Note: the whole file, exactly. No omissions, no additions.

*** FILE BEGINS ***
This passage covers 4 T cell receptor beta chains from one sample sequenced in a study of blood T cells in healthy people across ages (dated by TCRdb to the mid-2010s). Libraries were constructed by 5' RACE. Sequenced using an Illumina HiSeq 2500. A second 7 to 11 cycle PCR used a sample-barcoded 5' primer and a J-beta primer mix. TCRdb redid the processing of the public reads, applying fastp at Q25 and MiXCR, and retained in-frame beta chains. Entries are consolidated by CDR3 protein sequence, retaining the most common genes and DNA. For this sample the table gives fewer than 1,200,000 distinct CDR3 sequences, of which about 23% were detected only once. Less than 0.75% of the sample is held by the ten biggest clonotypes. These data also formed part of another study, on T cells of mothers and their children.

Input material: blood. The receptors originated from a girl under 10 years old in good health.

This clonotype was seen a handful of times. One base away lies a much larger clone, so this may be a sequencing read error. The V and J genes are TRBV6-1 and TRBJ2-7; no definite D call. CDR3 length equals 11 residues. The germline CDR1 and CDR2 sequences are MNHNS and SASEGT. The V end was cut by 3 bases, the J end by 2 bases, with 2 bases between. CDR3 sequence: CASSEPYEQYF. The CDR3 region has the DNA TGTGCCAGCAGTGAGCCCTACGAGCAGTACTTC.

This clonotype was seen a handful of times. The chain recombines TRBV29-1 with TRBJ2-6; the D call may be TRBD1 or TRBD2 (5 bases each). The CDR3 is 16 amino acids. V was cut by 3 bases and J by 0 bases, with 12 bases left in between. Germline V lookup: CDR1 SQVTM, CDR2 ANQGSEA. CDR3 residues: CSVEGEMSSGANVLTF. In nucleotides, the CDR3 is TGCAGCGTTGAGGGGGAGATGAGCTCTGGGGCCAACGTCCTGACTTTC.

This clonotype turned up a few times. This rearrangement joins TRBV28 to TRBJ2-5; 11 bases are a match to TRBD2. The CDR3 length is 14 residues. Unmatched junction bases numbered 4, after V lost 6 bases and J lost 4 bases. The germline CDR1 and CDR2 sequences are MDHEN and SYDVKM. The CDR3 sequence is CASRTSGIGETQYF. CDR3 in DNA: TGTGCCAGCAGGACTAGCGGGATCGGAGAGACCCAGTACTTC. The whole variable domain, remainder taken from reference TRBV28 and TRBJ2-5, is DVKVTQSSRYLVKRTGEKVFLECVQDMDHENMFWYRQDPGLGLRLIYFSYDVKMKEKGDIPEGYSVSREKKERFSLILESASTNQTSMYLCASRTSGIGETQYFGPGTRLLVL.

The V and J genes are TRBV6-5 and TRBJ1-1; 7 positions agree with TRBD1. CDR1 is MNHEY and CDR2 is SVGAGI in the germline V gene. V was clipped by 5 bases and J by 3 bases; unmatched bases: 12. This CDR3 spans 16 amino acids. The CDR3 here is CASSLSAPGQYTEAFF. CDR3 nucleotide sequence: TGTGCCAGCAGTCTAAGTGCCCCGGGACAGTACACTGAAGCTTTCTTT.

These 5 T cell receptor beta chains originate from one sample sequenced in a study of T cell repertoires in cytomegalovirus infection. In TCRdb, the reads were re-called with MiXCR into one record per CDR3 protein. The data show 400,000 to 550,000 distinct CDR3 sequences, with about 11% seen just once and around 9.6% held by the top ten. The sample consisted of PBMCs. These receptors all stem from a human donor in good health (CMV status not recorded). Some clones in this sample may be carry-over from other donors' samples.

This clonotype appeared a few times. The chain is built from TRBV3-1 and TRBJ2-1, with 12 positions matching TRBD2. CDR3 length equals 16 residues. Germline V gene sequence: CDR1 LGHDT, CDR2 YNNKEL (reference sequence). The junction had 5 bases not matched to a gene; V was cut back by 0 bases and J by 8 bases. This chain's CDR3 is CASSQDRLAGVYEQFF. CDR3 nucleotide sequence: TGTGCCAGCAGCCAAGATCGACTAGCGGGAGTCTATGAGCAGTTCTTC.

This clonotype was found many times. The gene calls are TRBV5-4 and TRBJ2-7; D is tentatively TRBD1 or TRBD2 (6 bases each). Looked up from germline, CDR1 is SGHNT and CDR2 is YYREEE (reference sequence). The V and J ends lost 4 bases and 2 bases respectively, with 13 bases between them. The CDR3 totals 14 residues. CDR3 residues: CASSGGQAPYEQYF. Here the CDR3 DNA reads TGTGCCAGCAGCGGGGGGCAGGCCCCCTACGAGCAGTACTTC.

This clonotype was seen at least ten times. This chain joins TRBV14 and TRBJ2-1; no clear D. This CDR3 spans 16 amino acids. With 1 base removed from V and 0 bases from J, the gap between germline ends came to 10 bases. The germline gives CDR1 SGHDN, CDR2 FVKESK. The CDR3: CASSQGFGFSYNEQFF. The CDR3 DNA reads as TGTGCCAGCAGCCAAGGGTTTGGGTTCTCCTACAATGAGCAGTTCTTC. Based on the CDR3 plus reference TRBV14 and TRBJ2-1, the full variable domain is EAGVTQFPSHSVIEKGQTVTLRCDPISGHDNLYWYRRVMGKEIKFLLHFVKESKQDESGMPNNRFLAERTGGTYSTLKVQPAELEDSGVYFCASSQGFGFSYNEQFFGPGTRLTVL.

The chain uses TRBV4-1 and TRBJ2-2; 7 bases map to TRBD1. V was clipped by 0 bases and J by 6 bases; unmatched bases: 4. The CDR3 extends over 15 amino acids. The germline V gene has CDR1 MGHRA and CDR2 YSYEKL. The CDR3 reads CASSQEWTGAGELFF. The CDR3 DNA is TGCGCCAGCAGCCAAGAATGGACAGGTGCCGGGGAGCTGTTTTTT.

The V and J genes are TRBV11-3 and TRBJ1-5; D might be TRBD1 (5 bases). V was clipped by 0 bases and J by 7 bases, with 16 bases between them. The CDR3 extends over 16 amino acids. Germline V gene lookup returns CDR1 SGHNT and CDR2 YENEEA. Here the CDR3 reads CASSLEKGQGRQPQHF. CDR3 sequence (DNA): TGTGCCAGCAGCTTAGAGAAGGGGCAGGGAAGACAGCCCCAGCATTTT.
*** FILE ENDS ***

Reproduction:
This passage covers 4 T cell receptor beta chains from one sample sequenced in a study of blood T cells in healthy people across ages (dated by TCRdb to the mid-2010s). Libraries were constructed by 5' RACE. Sequenced using an Illumina HiSeq 2500. A second 7 to 11 cycle PCR used a sample-barcoded 5' primer and a J-beta primer mix. TCRdb redid the processing of the public reads, applying fastp at Q25 and MiXCR, and retained in-frame beta chains. Entries are consolidated by CDR3 protein sequence, retaining the most common genes and DNA. For this sample the table gives fewer than 1,200,000 distinct CDR3 sequences, of which about 23% were detected only once. Less than 0.75% of the sample is held by the ten biggest clonotypes. These data also formed part of another study, on T cells of mothers and their children.

Input material: blood. The receptors originated from a girl under 10 years old in good health.

This clonotype was seen a handful of times. One base away lies a much larger clone, so this may be a sequencing read error. The V and J genes are TRBV6-1 and TRBJ2-7; no definite D call. CDR3 length equals 11 residues. The germline CDR1 and CDR2 sequences are MNHNS and SASEGT. The V end was cut by 3 bases, the J end by 2 bases, with 2 bases between. CDR3 sequence: CASSEPYEQYF. The CDR3 region has the DNA TGTGCCAGCAGTGAGCCCTACGAGCAGTACTTC.

This clonotype was seen a handful of times. The chain recombines TRBV29-1 with TRBJ2-6; the D call may be TRBD1 or TRBD2 (5 bases each). The CDR3 is 16 amino acids. V was cut by 3 bases and J by 0 bases, with 12 bases left in between. Germline V lookup: CDR1 SQVTM, CDR2 ANQGSEA. CDR3 residues: CSVEGEMSSGANVLTF. In nucleotides, the CDR3 is TGCAGCGTTGAGGGGGAGATGAGCTCTGGGGCCAACGTCCTGACTTTC.

This clonotype turned up a few times. This rearrangement joins TRBV28 to TRBJ2-5; 11 bases are a match to TRBD2. The CDR3 length is 14 residues. Unmatched junction bases numbered 4, after V lost 6 bases and J lost 4 bases. The germline CDR1 and CDR2 sequences are MDHEN and SYDVKM. The CDR3 sequence is CASRTSGIGETQYF. CDR3 in DNA: TGTGCCAGCAGGACTAGCGGGATCGGAGAGACCCAGTACTTC. The whole variable domain, remainder taken from reference TRBV28 and TRBJ2-5, is DVKVTQSSRYLVKRTGEKVFLECVQDMDHENMFWYRQDPGLGLRLIYFSYDVKMKEKGDIPEGYSVSREKKERFSLILESASTNQTSMYLCASRTSGIGETQYFGPGTRLLVL.

The V and J genes are TRBV6-5 and TRBJ1-1; 7 positions agree with TRBD1. CDR1 is MNHEY and CDR2 is SVGAGI in the germline V gene. V was clipped by 5 bases and J by 3 bases; unmatched bases: 12. This CDR3 spans 16 amino acids. The CDR3 here is CASSLSAPGQYTEAFF. CDR3 nucleotide sequence: TGTGCCAGCAGTCTAAGTGCCCCGGGACAGTACACTGAAGCTTTCTTT.

These 5 T cell receptor beta chains originate from one sample sequenced in a study of T cell repertoires in cytomegalovirus infection. In TCRdb, the reads were re-called with MiXCR into one record per CDR3 protein. The data show 400,000 to 550,000 distinct CDR3 sequences, with about 11% seen just once and around 9.6% held by the top ten. The sample consisted of PBMCs. These receptors all stem from a human donor in good health (CMV status not recorded). Some clones in this sample may be carry-over from other donors' samples.

This clonotype appeared a few times. The chain is built from TRBV3-1 and TRBJ2-1, with 12 positions matching TRBD2. CDR3 length equals 16 residues. Germline V gene sequence: CDR1 LGHDT, CDR2 YNNKEL (reference sequence). The junction had 5 bases not matched to a gene; V was cut back by 0 bases and J by 8 bases. This chain's CDR3 is CASSQDRLAGVYEQFF. CDR3 nucleotide sequence: TGTGCCAGCAGCCAAGATCGACTAGCGGGAGTCTATGAGCAGTTCTTC.

This clonotype was found many times. The gene calls are TRBV5-4 and TRBJ2-7; D is tentatively TRBD1 or TRBD2 (6 bases each). Looked up from germline, CDR1 is SGHNT and CDR2 is YYREEE (reference sequence). The V and J ends lost 4 bases and 2 bases respectively, with 13 bases between them. The CDR3 totals 14 residues. CDR3 residues: CASSGGQAPYEQYF. Here the CDR3 DNA reads TGTGCCAGCAGCGGGGGGCAGGCCCCCTACGAGCAGTACTTC.

This clonotype was seen at least ten times. This chain joins TRBV14 and TRBJ2-1; no clear D. This CDR3 spans 16 amino acids. With 1 base removed from V and 0 bases from J, the gap between germline ends came to 10 bases. The germline gives CDR1 SGHDN, CDR2 FVKESK. The CDR3: CASSQGFGFSYNEQFF. The CDR3 DNA reads as TGTGCCAGCAGCCAAGGGTTTGGGTTCTCCTACAATGAGCAGTTCTTC. Based on the CDR3 plus reference TRBV14 and TRBJ2-1, the full variable domain is EAGVTQFPSHSVIEKGQTVTLRCDPISGHDNLYWYRRVMGKEIKFLLHFVKESKQDESGMPNNRFLAERTGGTYSTLKVQPAELEDSGVYFCASSQGFGFSYNEQFFGPGTRLTVL.

The chain uses TRBV4-1 and TRBJ2-2; 7 bases map to TRBD1. V was clipped by 0 bases and J by 6 bases; unmatched bases: 4. The CDR3 extends over 15 amino acids. The germline V gene has CDR1 MGHRA and CDR2 YSYEKL. The CDR3 reads CASSQEWTGAGELFF. The CDR3 DNA is TGCGCCAGCAGCCAAGAATGGACAGGTGCCGGGGAGCTGTTTTTT.

The V and J genes are TRBV11-3 and TRBJ1-5; D might be TRBD1 (5 bases). V was clipped by 0 bases and J by 7 bases, with 16 bases between them. The CDR3 extends over 16 amino acids. Germline V gene lookup returns CDR1 SGHNT and CDR2 YENEEA. Here the CDR3 reads CASSLEKGQGRQPQHF. CDR3 sequence (DNA): TGTGCCAGCAGCTTAGAGAAGGGGCAGGGAAGACAGCCCCAGCATTTT.